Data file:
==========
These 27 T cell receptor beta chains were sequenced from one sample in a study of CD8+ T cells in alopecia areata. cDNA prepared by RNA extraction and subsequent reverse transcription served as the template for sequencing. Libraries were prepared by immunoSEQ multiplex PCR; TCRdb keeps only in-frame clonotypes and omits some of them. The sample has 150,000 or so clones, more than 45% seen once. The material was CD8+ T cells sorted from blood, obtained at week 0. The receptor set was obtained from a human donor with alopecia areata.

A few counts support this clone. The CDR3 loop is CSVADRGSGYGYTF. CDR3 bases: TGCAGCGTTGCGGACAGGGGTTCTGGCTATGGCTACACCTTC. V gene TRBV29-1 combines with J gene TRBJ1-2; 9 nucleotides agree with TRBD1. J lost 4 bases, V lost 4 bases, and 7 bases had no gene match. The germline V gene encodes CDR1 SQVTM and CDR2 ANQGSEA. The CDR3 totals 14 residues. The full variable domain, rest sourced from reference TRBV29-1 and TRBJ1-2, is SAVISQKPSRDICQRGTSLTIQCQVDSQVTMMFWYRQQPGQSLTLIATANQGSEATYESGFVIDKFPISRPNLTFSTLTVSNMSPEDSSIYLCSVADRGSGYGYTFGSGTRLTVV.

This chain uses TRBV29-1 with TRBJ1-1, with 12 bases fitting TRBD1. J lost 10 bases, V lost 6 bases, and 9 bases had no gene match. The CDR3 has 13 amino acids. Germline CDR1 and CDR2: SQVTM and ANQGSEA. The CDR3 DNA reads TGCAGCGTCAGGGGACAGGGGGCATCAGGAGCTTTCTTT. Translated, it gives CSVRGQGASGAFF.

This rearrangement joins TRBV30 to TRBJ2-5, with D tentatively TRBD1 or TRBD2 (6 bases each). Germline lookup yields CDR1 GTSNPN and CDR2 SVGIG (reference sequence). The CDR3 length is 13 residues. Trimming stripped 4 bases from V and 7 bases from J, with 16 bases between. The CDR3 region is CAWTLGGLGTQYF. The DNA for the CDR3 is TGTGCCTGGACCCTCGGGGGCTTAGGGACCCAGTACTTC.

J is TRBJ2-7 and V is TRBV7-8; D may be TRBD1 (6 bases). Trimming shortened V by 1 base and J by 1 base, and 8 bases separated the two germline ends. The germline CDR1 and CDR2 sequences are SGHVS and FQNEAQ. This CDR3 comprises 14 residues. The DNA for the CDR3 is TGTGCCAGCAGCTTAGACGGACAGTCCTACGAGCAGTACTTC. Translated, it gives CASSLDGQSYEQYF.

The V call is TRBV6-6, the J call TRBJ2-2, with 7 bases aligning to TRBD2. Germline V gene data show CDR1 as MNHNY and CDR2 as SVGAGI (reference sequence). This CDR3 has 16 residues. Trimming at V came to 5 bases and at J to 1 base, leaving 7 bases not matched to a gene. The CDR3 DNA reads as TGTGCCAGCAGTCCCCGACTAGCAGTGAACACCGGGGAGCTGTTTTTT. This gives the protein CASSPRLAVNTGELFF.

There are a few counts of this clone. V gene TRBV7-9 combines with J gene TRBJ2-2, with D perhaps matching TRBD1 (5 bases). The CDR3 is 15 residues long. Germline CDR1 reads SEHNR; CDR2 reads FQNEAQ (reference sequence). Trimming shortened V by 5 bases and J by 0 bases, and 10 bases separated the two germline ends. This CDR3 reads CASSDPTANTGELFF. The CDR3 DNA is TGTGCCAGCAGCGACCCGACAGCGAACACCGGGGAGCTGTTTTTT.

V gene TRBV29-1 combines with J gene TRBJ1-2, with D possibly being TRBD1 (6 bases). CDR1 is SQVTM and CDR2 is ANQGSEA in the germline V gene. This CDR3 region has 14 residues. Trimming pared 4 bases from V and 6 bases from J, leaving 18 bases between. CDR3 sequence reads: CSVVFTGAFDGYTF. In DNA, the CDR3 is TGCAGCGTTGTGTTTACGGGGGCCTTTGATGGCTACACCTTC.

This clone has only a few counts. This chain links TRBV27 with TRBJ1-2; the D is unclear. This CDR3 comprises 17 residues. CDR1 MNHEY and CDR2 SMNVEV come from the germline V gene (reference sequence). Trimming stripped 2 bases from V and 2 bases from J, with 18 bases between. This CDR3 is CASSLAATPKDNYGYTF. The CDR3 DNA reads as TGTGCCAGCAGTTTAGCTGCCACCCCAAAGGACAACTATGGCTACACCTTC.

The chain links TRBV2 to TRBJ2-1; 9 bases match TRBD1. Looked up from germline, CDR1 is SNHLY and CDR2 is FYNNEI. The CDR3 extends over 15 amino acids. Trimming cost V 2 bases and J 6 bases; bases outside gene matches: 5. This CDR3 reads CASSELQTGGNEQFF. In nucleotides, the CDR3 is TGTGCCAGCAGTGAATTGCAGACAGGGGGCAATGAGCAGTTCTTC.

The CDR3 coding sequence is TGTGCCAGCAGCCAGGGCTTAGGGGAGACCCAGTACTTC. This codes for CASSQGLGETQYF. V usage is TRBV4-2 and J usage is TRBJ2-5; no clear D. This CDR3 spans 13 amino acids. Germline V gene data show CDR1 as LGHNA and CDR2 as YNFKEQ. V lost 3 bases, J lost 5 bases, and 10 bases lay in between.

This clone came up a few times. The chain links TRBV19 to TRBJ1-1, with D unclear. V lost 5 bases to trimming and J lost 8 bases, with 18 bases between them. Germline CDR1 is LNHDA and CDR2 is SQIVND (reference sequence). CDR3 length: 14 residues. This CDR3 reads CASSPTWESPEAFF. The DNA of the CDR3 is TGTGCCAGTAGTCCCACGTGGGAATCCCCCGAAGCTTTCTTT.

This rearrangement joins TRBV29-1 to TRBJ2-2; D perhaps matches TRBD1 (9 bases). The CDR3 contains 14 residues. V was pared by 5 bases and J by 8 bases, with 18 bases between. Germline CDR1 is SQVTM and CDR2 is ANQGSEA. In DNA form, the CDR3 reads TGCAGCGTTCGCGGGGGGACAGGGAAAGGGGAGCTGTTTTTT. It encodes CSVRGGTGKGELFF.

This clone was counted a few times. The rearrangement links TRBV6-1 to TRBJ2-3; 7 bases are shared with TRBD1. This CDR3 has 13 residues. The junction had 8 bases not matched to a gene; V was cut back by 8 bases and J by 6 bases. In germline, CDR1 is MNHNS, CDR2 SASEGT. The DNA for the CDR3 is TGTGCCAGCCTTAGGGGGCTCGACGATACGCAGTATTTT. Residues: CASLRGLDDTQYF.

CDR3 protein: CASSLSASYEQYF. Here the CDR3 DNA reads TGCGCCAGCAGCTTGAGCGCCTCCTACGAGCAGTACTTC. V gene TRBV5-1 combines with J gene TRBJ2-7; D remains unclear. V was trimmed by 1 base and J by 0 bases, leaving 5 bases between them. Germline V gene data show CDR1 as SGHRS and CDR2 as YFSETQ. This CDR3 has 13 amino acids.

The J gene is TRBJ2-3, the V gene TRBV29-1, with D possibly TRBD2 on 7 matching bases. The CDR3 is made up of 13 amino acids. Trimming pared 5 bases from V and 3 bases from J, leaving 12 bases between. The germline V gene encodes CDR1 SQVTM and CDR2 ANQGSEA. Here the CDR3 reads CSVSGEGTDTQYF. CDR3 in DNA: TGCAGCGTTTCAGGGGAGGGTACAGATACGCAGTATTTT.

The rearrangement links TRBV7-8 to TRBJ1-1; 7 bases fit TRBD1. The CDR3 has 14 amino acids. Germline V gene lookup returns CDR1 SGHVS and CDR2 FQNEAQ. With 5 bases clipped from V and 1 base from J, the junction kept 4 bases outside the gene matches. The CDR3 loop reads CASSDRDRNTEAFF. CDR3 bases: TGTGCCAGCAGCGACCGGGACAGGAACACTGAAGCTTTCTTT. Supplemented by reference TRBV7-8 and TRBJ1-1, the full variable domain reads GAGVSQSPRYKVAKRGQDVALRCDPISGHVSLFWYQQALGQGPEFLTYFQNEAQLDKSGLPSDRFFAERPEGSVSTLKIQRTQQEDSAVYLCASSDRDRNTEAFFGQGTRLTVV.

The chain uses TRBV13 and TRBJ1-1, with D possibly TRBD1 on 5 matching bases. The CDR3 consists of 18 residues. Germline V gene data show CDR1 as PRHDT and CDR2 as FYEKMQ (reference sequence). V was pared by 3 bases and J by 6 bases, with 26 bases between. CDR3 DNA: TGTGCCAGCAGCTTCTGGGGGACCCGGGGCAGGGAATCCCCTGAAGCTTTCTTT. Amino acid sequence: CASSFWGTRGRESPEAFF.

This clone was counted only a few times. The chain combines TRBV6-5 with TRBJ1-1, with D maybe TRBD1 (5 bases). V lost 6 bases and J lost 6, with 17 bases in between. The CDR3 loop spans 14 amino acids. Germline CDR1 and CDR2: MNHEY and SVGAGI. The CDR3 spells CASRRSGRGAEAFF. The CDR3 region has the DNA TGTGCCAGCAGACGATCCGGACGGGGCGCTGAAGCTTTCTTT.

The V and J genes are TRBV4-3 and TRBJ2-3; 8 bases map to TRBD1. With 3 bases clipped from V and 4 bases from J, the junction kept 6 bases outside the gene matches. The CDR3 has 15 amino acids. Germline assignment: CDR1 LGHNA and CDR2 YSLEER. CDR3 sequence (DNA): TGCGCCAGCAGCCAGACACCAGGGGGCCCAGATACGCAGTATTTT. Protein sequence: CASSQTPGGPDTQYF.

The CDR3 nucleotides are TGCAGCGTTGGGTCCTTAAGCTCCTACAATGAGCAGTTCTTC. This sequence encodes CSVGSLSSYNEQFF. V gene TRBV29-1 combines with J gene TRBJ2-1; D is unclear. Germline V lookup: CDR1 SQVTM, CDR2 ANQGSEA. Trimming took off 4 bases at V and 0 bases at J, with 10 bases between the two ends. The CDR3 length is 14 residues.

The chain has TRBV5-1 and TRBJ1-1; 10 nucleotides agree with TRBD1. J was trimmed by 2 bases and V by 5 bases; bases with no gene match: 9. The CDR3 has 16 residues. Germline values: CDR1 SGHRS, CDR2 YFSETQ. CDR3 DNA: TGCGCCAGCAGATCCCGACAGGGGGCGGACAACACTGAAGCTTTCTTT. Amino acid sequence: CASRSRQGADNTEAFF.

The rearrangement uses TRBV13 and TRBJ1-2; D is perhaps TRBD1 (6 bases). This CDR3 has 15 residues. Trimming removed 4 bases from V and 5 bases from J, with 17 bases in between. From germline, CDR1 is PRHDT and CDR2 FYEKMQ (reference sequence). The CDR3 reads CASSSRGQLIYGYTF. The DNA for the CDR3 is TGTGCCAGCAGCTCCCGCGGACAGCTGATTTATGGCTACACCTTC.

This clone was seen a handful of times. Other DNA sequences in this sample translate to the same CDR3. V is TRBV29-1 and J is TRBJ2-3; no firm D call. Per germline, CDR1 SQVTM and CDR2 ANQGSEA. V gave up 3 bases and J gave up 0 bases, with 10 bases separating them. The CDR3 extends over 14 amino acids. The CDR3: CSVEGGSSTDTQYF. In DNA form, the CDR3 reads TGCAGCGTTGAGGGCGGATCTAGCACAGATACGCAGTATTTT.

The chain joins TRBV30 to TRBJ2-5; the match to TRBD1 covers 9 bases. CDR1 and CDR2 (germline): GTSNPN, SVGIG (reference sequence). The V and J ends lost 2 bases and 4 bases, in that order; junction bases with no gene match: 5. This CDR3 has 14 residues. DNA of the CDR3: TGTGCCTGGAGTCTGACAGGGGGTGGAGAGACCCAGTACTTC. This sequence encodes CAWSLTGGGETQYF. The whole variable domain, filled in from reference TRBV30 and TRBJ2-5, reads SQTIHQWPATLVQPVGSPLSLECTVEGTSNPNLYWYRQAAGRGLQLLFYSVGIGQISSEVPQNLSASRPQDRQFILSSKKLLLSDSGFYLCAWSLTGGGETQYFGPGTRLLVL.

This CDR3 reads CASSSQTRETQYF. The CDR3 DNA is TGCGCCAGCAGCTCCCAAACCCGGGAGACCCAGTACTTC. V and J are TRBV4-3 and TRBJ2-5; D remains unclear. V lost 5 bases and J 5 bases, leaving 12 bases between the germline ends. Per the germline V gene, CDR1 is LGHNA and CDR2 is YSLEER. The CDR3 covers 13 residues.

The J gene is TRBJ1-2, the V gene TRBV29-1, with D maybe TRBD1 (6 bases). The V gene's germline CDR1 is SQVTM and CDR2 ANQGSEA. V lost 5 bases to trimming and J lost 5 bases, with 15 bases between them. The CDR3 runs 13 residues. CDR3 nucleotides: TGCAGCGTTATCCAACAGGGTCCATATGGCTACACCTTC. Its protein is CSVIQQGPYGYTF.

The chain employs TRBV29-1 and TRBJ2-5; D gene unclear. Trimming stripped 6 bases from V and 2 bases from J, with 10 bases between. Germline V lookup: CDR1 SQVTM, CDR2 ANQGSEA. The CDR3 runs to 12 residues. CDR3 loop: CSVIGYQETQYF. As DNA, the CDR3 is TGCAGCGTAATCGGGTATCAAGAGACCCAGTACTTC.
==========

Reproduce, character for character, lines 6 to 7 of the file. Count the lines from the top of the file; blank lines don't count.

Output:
The V call is TRBV6-6, the J call TRBJ2-2, with 7 bases aligning to TRBD2. Germline V gene data show CDR1 as MNHNY and CDR2 as SVGAGI (reference sequence). This CDR3 has 16 residues. Trimming at V came to 5 bases and at J to 1 base, leaving 7 bases not matched to a gene. The CDR3 DNA reads as TGTGCCAGCAGTCCCCGACTAGCAGTGAACACCGGGGAGCTGTTTTTT. This gives the protein CASSPRLAVNTGELFF.

There are a few counts of this clone. V gene TRBV7-9 combines with J gene TRBJ2-2, with D perhaps matching TRBD1 (5 bases). The CDR3 is 15 residues long. Germline CDR1 reads SEHNR; CDR2 reads FQNEAQ (reference sequence). Trimming shortened V by 5 bases and J by 0 bases, and 10 bases separated the two germline ends. This CDR3 reads CASSDPTANTGELFF. The CDR3 DNA is TGTGCCAGCAGCGACCCGACAGCGAACACCGGGGAGCTGTTTTTT.